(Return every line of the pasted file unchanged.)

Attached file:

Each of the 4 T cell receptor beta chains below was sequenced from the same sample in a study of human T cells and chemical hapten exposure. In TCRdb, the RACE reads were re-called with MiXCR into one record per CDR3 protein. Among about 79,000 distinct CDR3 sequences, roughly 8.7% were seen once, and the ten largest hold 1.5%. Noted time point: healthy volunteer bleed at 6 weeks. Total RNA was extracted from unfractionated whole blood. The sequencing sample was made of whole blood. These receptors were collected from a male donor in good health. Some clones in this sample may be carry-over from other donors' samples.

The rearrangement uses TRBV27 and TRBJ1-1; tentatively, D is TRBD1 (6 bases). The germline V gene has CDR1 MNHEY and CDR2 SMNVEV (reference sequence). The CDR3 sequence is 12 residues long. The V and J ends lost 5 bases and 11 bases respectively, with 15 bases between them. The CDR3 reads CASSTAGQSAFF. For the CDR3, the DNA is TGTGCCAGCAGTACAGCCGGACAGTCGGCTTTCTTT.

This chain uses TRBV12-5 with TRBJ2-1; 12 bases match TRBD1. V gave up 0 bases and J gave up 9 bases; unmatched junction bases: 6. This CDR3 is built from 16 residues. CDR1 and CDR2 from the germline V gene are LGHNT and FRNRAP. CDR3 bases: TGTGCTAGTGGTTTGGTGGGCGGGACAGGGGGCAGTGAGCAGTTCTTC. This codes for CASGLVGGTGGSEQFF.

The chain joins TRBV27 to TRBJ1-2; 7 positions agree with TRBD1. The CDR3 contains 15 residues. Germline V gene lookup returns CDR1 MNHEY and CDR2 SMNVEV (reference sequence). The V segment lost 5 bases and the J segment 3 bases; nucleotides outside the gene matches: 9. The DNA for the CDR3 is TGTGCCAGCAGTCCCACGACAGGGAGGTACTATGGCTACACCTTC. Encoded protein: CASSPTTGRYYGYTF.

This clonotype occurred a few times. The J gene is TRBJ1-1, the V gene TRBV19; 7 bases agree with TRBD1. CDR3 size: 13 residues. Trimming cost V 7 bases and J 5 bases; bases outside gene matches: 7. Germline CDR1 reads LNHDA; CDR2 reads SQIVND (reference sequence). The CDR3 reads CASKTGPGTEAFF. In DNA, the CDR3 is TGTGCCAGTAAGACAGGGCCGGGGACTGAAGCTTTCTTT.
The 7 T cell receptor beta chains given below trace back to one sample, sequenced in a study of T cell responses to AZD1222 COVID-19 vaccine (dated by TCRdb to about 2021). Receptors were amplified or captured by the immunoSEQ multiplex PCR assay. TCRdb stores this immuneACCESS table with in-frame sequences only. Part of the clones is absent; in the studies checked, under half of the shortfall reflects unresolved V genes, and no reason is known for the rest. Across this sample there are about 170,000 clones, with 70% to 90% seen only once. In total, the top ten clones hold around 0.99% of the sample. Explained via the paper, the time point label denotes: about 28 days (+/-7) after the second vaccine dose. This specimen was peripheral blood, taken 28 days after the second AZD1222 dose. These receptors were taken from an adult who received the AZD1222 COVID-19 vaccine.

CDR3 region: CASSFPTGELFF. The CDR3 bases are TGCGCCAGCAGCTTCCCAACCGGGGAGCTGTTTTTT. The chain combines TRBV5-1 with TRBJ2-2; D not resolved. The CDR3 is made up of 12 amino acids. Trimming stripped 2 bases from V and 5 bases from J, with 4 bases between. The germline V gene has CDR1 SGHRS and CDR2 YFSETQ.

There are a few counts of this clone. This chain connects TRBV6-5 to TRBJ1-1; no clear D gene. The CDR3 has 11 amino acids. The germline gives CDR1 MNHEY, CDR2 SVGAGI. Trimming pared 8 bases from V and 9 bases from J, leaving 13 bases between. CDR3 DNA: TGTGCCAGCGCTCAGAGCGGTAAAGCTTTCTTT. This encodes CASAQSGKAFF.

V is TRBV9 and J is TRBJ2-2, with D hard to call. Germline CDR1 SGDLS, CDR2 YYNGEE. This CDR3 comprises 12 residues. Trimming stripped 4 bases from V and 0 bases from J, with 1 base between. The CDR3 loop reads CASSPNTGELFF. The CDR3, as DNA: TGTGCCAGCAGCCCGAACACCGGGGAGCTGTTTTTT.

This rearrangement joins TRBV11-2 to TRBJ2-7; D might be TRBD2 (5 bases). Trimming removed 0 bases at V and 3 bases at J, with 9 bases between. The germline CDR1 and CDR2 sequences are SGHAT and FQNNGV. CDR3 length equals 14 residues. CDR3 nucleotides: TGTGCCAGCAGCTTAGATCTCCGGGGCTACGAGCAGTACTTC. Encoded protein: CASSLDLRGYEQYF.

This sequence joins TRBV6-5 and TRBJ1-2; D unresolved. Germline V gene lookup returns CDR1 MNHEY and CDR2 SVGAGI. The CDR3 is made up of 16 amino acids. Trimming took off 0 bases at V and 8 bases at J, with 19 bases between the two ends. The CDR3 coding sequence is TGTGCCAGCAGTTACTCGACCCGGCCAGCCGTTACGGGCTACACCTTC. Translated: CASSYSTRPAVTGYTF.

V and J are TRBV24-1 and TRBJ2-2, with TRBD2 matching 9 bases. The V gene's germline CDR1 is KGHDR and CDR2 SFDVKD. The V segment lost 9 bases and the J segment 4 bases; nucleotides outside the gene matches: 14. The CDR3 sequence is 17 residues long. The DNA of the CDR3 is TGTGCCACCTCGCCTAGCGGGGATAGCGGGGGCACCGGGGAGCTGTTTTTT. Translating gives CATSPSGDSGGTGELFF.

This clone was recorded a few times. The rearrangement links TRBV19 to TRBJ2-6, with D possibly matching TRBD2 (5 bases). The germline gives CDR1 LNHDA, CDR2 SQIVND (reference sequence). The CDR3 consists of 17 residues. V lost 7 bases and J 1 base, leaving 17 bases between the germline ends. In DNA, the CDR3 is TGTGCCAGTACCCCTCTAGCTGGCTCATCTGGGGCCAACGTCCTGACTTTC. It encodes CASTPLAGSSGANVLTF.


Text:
Each of the 4 T cell receptor beta chains below was sequenced from the same sample in a study of human T cells and chemical hapten exposure. In TCRdb, the RACE reads were re-called with MiXCR into one record per CDR3 protein. Among about 79,000 distinct CDR3 sequences, roughly 8.7% were seen once, and the ten largest hold 1.5%. Noted time point: healthy volunteer bleed at 6 weeks. Total RNA was extracted from unfractionated whole blood. The sequencing sample was made of whole blood. These receptors were collected from a male donor in good health. Some clones in this sample may be carry-over from other donors' samples.

The rearrangement uses TRBV27 and TRBJ1-1; tentatively, D is TRBD1 (6 bases). The germline V gene has CDR1 MNHEY and CDR2 SMNVEV (reference sequence). The CDR3 sequence is 12 residues long. The V and J ends lost 5 bases and 11 bases respectively, with 15 bases between them. The CDR3 reads CASSTAGQSAFF. For the CDR3, the DNA is TGTGCCAGCAGTACAGCCGGACAGTCGGCTTTCTTT.

This chain uses TRBV12-5 with TRBJ2-1; 12 bases match TRBD1. V gave up 0 bases and J gave up 9 bases; unmatched junction bases: 6. This CDR3 is built from 16 residues. CDR1 and CDR2 from the germline V gene are LGHNT and FRNRAP. CDR3 bases: TGTGCTAGTGGTTTGGTGGGCGGGACAGGGGGCAGTGAGCAGTTCTTC. This codes for CASGLVGGTGGSEQFF.

The chain joins TRBV27 to TRBJ1-2; 7 positions agree with TRBD1. The CDR3 contains 15 residues. Germline V gene lookup returns CDR1 MNHEY and CDR2 SMNVEV (reference sequence). The V segment lost 5 bases and the J segment 3 bases; nucleotides outside the gene matches: 9. The DNA for the CDR3 is TGTGCCAGCAGTCCCACGACAGGGAGGTACTATGGCTACACCTTC. Encoded protein: CASSPTTGRYYGYTF.

This clonotype occurred a few times. The J gene is TRBJ1-1, the V gene TRBV19; 7 bases agree with TRBD1. CDR3 size: 13 residues. Trimming cost V 7 bases and J 5 bases; bases outside gene matches: 7. Germline CDR1 reads LNHDA; CDR2 reads SQIVND (reference sequence). The CDR3 reads CASKTGPGTEAFF. In DNA, the CDR3 is TGTGCCAGTAAGACAGGGCCGGGGACTGAAGCTTTCTTT.
The 7 T cell receptor beta chains given below trace back to one sample, sequenced in a study of T cell responses to AZD1222 COVID-19 vaccine (dated by TCRdb to about 2021). Receptors were amplified or captured by the immunoSEQ multiplex PCR assay. TCRdb stores this immuneACCESS table with in-frame sequences only. Part of the clones is absent; in the studies checked, under half of the shortfall reflects unresolved V genes, and no reason is known for the rest. Across this sample there are about 170,000 clones, with 70% to 90% seen only once. In total, the top ten clones hold around 0.99% of the sample. Explained via the paper, the time point label denotes: about 28 days (+/-7) after the second vaccine dose. This specimen was peripheral blood, taken 28 days after the second AZD1222 dose. These receptors were taken from an adult who received the AZD1222 COVID-19 vaccine.

CDR3 region: CASSFPTGELFF. The CDR3 bases are TGCGCCAGCAGCTTCCCAACCGGGGAGCTGTTTTTT. The chain combines TRBV5-1 with TRBJ2-2; D not resolved. The CDR3 is made up of 12 amino acids. Trimming stripped 2 bases from V and 5 bases from J, with 4 bases between. The germline V gene has CDR1 SGHRS and CDR2 YFSETQ.

There are a few counts of this clone. This chain connects TRBV6-5 to TRBJ1-1; no clear D gene. The CDR3 has 11 amino acids. The germline gives CDR1 MNHEY, CDR2 SVGAGI. Trimming pared 8 bases from V and 9 bases from J, leaving 13 bases between. CDR3 DNA: TGTGCCAGCGCTCAGAGCGGTAAAGCTTTCTTT. This encodes CASAQSGKAFF.

V is TRBV9 and J is TRBJ2-2, with D hard to call. Germline CDR1 SGDLS, CDR2 YYNGEE. This CDR3 comprises 12 residues. Trimming stripped 4 bases from V and 0 bases from J, with 1 base between. The CDR3 loop reads CASSPNTGELFF. The CDR3, as DNA: TGTGCCAGCAGCCCGAACACCGGGGAGCTGTTTTTT.

This rearrangement joins TRBV11-2 to TRBJ2-7; D might be TRBD2 (5 bases). Trimming removed 0 bases at V and 3 bases at J, with 9 bases between. The germline CDR1 and CDR2 sequences are SGHAT and FQNNGV. CDR3 length equals 14 residues. CDR3 nucleotides: TGTGCCAGCAGCTTAGATCTCCGGGGCTACGAGCAGTACTTC. Encoded protein: CASSLDLRGYEQYF.

This sequence joins TRBV6-5 and TRBJ1-2; D unresolved. Germline V gene lookup returns CDR1 MNHEY and CDR2 SVGAGI. The CDR3 is made up of 16 amino acids. Trimming took off 0 bases at V and 8 bases at J, with 19 bases between the two ends. The CDR3 coding sequence is TGTGCCAGCAGTTACTCGACCCGGCCAGCCGTTACGGGCTACACCTTC. Translated: CASSYSTRPAVTGYTF.

V and J are TRBV24-1 and TRBJ2-2, with TRBD2 matching 9 bases. The V gene's germline CDR1 is KGHDR and CDR2 SFDVKD. The V segment lost 9 bases and the J segment 4 bases; nucleotides outside the gene matches: 14. The CDR3 sequence is 17 residues long. The DNA of the CDR3 is TGTGCCACCTCGCCTAGCGGGGATAGCGGGGGCACCGGGGAGCTGTTTTTT. Translating gives CATSPSGDSGGTGELFF.

This clone was recorded a few times. The rearrangement links TRBV19 to TRBJ2-6, with D possibly matching TRBD2 (5 bases). The germline gives CDR1 LNHDA, CDR2 SQIVND (reference sequence). The CDR3 consists of 17 residues. V lost 7 bases and J 1 base, leaving 17 bases between the germline ends. In DNA, the CDR3 is TGTGCCAGTACCCCTCTAGCTGGCTCATCTGGGGCCAACGTCCTGACTTTC. It encodes CASTPLAGSSGANVLTF.